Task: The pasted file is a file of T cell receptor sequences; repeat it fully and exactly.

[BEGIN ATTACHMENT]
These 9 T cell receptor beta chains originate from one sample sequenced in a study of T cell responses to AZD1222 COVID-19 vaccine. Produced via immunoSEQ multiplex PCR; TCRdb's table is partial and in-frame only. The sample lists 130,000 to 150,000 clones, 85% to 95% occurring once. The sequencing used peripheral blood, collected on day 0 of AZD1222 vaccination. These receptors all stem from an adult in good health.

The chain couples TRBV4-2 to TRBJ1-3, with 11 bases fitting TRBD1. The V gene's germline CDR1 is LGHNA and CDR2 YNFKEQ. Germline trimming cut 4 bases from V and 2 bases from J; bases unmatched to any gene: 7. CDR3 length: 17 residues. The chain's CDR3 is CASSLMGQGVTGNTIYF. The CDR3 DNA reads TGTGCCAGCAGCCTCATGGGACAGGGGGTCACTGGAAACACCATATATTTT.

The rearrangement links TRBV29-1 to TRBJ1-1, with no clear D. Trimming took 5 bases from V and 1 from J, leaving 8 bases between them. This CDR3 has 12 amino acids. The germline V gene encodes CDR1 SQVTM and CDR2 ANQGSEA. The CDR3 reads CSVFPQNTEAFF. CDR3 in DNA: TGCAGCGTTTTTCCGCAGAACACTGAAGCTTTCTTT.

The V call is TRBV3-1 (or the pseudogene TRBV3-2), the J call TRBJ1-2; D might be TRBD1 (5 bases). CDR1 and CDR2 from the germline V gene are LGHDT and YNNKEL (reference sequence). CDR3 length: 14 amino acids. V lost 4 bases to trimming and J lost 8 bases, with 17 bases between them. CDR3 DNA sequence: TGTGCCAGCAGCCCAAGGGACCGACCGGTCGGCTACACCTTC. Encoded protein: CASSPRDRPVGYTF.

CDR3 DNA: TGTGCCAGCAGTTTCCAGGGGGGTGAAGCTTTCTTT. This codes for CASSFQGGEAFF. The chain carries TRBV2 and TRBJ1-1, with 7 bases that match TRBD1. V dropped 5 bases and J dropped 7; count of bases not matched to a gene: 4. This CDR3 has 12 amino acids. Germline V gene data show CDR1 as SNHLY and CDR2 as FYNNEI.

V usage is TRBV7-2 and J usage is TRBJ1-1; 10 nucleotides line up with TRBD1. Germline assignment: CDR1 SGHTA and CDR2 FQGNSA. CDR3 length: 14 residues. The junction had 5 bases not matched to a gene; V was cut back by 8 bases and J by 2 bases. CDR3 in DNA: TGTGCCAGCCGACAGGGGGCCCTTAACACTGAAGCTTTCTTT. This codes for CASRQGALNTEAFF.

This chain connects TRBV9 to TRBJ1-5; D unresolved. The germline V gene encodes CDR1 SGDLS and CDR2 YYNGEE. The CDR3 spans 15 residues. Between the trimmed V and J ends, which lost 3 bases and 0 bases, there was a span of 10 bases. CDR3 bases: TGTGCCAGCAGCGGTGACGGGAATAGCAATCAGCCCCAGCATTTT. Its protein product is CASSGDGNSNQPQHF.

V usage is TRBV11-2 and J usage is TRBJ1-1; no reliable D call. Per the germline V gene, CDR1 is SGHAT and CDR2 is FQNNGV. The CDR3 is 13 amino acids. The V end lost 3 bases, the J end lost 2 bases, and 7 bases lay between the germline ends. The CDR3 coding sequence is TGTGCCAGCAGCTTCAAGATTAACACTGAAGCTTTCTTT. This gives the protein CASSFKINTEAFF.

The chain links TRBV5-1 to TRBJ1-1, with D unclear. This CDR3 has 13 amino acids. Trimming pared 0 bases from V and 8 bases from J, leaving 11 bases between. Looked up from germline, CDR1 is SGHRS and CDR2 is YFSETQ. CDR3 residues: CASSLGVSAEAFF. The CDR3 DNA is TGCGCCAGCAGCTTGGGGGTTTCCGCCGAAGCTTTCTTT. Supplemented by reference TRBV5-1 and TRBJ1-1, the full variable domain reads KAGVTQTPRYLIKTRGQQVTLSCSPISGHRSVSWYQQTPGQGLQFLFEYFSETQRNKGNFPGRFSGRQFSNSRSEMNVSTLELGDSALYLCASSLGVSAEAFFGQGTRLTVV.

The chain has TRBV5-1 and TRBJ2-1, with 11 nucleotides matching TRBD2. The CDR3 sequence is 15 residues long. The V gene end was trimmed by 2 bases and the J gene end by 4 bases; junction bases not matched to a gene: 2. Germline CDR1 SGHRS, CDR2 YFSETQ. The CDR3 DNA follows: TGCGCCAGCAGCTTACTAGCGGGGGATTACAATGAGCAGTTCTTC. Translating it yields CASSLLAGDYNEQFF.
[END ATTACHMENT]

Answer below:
These 9 T cell receptor beta chains originate from one sample sequenced in a study of T cell responses to AZD1222 COVID-19 vaccine. Produced via immunoSEQ multiplex PCR; TCRdb's table is partial and in-frame only. The sample lists 130,000 to 150,000 clones, 85% to 95% occurring once. The sequencing used peripheral blood, collected on day 0 of AZD1222 vaccination. These receptors all stem from an adult in good health.

The chain couples TRBV4-2 to TRBJ1-3, with 11 bases fitting TRBD1. The V gene's germline CDR1 is LGHNA and CDR2 YNFKEQ. Germline trimming cut 4 bases from V and 2 bases from J; bases unmatched to any gene: 7. CDR3 length: 17 residues. The chain's CDR3 is CASSLMGQGVTGNTIYF. The CDR3 DNA reads TGTGCCAGCAGCCTCATGGGACAGGGGGTCACTGGAAACACCATATATTTT.

The rearrangement links TRBV29-1 to TRBJ1-1, with no clear D. Trimming took 5 bases from V and 1 from J, leaving 8 bases between them. This CDR3 has 12 amino acids. The germline V gene encodes CDR1 SQVTM and CDR2 ANQGSEA. The CDR3 reads CSVFPQNTEAFF. CDR3 in DNA: TGCAGCGTTTTTCCGCAGAACACTGAAGCTTTCTTT.

The V call is TRBV3-1 (or the pseudogene TRBV3-2), the J call TRBJ1-2; D might be TRBD1 (5 bases). CDR1 and CDR2 from the germline V gene are LGHDT and YNNKEL (reference sequence). CDR3 length: 14 amino acids. V lost 4 bases to trimming and J lost 8 bases, with 17 bases between them. CDR3 DNA sequence: TGTGCCAGCAGCCCAAGGGACCGACCGGTCGGCTACACCTTC. Encoded protein: CASSPRDRPVGYTF.

CDR3 DNA: TGTGCCAGCAGTTTCCAGGGGGGTGAAGCTTTCTTT. This codes for CASSFQGGEAFF. The chain carries TRBV2 and TRBJ1-1, with 7 bases that match TRBD1. V dropped 5 bases and J dropped 7; count of bases not matched to a gene: 4. This CDR3 has 12 amino acids. Germline V gene data show CDR1 as SNHLY and CDR2 as FYNNEI.

V usage is TRBV7-2 and J usage is TRBJ1-1; 10 nucleotides line up with TRBD1. Germline assignment: CDR1 SGHTA and CDR2 FQGNSA. CDR3 length: 14 residues. The junction had 5 bases not matched to a gene; V was cut back by 8 bases and J by 2 bases. CDR3 in DNA: TGTGCCAGCCGACAGGGGGCCCTTAACACTGAAGCTTTCTTT. This codes for CASRQGALNTEAFF.

This chain connects TRBV9 to TRBJ1-5; D unresolved. The germline V gene encodes CDR1 SGDLS and CDR2 YYNGEE. The CDR3 spans 15 residues. Between the trimmed V and J ends, which lost 3 bases and 0 bases, there was a span of 10 bases. CDR3 bases: TGTGCCAGCAGCGGTGACGGGAATAGCAATCAGCCCCAGCATTTT. Its protein product is CASSGDGNSNQPQHF.

V usage is TRBV11-2 and J usage is TRBJ1-1; no reliable D call. Per the germline V gene, CDR1 is SGHAT and CDR2 is FQNNGV. The CDR3 is 13 amino acids. The V end lost 3 bases, the J end lost 2 bases, and 7 bases lay between the germline ends. The CDR3 coding sequence is TGTGCCAGCAGCTTCAAGATTAACACTGAAGCTTTCTTT. This gives the protein CASSFKINTEAFF.

The chain links TRBV5-1 to TRBJ1-1, with D unclear. This CDR3 has 13 amino acids. Trimming pared 0 bases from V and 8 bases from J, leaving 11 bases between. Looked up from germline, CDR1 is SGHRS and CDR2 is YFSETQ. CDR3 residues: CASSLGVSAEAFF. The CDR3 DNA is TGCGCCAGCAGCTTGGGGGTTTCCGCCGAAGCTTTCTTT. Supplemented by reference TRBV5-1 and TRBJ1-1, the full variable domain reads KAGVTQTPRYLIKTRGQQVTLSCSPISGHRSVSWYQQTPGQGLQFLFEYFSETQRNKGNFPGRFSGRQFSNSRSEMNVSTLELGDSALYLCASSLGVSAEAFFGQGTRLTVV.

The chain has TRBV5-1 and TRBJ2-1, with 11 nucleotides matching TRBD2. The CDR3 sequence is 15 residues long. The V gene end was trimmed by 2 bases and the J gene end by 4 bases; junction bases not matched to a gene: 2. Germline CDR1 SGHRS, CDR2 YFSETQ. The CDR3 DNA follows: TGCGCCAGCAGCTTACTAGCGGGGGATTACAATGAGCAGTTCTTC. Translating it yields CASSLLAGDYNEQFF.